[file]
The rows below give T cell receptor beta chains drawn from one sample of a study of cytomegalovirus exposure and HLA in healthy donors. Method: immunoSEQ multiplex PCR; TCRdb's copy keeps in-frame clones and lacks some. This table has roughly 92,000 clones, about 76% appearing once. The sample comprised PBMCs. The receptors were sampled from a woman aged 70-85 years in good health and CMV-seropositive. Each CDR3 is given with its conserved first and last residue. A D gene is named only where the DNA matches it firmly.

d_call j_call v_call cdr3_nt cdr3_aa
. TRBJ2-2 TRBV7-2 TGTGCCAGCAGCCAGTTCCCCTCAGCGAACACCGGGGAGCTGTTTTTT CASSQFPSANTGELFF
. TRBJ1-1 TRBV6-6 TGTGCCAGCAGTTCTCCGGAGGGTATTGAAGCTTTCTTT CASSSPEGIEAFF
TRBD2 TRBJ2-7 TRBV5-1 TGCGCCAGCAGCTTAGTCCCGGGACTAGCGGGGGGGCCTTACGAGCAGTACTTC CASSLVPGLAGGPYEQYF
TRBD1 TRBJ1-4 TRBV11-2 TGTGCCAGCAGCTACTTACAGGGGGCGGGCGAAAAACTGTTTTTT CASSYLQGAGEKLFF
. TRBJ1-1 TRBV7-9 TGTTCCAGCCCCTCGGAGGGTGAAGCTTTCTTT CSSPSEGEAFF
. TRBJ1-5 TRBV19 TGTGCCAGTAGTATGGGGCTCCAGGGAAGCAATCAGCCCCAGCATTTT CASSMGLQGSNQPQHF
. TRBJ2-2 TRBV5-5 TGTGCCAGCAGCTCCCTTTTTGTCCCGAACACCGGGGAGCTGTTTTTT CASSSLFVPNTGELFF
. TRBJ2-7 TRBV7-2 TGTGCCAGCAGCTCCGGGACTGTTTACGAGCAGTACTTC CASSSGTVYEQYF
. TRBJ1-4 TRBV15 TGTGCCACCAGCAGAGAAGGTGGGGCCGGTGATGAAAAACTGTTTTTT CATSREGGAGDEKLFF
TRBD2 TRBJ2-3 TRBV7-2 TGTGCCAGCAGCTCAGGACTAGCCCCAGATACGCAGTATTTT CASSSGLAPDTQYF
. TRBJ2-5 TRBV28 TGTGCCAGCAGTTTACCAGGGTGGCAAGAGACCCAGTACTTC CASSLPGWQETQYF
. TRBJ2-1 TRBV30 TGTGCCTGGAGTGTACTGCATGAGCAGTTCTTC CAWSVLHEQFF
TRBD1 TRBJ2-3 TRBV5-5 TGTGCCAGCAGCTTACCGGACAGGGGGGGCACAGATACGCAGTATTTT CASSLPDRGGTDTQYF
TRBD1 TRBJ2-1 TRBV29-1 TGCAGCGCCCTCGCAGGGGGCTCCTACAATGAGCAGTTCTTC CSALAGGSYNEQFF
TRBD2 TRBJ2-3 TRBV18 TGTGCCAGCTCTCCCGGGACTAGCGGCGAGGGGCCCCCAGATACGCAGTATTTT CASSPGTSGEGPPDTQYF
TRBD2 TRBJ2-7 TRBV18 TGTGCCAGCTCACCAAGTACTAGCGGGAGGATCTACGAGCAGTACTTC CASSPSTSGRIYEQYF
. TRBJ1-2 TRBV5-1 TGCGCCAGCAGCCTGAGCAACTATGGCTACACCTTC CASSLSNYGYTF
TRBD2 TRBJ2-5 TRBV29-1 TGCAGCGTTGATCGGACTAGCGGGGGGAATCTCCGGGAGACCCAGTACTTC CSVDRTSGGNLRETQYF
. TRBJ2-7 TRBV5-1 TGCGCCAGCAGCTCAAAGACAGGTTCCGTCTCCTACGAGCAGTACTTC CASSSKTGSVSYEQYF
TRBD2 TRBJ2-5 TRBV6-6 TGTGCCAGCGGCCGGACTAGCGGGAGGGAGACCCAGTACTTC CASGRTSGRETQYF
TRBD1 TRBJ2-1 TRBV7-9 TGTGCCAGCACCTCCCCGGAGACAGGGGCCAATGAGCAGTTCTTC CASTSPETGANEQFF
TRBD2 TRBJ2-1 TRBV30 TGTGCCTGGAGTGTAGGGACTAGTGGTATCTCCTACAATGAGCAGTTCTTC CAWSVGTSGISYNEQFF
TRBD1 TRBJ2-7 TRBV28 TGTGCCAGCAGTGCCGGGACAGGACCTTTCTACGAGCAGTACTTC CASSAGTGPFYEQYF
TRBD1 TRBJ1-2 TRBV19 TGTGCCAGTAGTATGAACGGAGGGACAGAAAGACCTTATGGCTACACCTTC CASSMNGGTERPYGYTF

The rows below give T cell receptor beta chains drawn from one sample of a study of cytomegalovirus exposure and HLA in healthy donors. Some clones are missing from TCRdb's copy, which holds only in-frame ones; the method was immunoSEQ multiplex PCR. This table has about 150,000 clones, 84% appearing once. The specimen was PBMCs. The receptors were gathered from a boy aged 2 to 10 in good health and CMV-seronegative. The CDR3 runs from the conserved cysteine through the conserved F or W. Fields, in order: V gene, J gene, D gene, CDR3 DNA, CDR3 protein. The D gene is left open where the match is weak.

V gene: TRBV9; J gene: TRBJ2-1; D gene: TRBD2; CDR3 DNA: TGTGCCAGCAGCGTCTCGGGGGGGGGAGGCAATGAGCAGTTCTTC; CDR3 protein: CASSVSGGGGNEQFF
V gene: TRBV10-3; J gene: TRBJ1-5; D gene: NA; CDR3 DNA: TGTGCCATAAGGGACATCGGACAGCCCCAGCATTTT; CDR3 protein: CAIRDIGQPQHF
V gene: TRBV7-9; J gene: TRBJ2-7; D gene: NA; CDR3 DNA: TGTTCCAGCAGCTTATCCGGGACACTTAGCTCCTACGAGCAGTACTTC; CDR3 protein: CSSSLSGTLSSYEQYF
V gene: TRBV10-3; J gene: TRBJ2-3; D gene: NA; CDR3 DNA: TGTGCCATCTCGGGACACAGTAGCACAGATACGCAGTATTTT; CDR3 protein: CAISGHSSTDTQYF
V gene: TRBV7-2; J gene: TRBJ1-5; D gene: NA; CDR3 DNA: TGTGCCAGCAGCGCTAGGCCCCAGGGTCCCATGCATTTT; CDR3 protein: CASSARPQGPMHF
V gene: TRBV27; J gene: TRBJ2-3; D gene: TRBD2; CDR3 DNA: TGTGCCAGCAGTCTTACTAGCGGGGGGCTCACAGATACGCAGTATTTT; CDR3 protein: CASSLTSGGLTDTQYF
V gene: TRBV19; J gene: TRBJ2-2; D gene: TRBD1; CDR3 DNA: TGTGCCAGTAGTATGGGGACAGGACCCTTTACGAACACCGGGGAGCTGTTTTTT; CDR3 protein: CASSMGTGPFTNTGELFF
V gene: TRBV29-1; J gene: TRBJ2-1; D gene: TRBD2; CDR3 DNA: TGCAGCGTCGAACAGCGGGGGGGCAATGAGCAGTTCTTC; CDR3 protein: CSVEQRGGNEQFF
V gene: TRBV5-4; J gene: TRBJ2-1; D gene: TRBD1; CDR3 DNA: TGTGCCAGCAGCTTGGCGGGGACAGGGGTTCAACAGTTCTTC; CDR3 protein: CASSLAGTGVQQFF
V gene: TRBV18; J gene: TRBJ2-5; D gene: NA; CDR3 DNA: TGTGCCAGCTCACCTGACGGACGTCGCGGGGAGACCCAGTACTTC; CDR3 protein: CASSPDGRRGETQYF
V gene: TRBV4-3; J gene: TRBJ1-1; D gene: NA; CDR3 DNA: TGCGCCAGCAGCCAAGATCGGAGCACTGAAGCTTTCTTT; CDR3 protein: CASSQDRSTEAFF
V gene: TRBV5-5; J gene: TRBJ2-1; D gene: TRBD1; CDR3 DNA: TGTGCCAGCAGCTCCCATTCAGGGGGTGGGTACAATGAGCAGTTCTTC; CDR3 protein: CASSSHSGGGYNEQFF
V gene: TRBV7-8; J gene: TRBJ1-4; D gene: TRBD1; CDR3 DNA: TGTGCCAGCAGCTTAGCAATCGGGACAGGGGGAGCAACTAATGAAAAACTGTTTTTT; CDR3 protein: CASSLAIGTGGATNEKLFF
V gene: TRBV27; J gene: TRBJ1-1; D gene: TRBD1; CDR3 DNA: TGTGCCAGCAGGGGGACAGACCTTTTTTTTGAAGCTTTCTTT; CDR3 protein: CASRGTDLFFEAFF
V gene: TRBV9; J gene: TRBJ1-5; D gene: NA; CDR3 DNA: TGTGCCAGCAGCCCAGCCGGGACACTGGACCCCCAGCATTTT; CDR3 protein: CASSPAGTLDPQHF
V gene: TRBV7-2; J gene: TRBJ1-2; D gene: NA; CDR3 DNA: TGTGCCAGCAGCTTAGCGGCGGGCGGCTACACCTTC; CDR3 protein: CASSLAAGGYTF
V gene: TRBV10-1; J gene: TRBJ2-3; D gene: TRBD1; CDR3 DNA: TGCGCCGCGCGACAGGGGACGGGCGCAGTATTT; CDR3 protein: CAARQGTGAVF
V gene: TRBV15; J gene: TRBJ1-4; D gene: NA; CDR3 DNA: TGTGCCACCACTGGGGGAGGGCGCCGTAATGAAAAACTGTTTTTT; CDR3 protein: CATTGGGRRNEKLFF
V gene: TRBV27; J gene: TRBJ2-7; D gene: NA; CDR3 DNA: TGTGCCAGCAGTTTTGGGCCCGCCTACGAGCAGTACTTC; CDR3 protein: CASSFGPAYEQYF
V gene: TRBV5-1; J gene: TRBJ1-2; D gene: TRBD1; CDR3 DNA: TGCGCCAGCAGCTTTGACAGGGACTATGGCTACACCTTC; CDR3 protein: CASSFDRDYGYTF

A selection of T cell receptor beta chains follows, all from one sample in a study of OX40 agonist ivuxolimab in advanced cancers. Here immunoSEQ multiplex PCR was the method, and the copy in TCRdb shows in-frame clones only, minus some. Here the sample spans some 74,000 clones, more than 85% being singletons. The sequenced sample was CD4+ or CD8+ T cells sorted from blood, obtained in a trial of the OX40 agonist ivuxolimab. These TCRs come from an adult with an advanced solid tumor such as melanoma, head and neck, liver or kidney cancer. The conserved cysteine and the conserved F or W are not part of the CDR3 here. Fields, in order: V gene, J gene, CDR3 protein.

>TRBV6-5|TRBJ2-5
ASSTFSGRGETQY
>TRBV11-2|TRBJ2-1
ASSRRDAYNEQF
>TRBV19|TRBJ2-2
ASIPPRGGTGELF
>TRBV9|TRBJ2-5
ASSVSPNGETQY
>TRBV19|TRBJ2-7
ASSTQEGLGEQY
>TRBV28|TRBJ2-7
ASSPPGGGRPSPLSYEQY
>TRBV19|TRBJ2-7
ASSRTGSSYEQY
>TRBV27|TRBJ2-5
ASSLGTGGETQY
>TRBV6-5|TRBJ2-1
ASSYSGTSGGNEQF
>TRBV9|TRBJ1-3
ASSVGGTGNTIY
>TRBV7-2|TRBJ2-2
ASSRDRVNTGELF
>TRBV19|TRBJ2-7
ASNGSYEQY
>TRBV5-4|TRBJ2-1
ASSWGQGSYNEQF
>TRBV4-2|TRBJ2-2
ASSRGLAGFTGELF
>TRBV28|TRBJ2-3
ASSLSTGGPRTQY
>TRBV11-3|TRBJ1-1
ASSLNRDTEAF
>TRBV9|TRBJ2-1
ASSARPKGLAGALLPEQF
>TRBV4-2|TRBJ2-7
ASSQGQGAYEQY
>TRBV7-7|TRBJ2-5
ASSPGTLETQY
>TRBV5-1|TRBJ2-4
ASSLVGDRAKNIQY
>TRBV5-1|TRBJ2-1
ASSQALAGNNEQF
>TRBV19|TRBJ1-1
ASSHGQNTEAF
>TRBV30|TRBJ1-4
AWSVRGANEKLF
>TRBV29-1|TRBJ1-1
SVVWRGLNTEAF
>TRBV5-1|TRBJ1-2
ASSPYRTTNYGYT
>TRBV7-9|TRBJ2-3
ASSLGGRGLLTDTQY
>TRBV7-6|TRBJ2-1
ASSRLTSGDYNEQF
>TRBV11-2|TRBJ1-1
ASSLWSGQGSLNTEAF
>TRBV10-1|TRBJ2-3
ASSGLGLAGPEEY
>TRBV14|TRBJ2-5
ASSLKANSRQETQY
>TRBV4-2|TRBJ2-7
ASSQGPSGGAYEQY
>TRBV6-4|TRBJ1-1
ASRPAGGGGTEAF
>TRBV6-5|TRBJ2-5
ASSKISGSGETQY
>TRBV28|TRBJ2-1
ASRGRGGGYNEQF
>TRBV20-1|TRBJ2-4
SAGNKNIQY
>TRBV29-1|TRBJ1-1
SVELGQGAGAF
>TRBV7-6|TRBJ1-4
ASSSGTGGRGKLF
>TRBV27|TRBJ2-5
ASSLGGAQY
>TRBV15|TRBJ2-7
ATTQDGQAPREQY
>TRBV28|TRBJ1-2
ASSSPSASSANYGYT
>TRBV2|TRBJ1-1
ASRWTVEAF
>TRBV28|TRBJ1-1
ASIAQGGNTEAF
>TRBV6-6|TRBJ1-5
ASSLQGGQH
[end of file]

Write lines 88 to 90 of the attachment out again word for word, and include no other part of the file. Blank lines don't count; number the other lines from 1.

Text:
ASSLVGDRAKNIQY
>TRBV5-1|TRBJ2-1
ASSQALAGNNEQF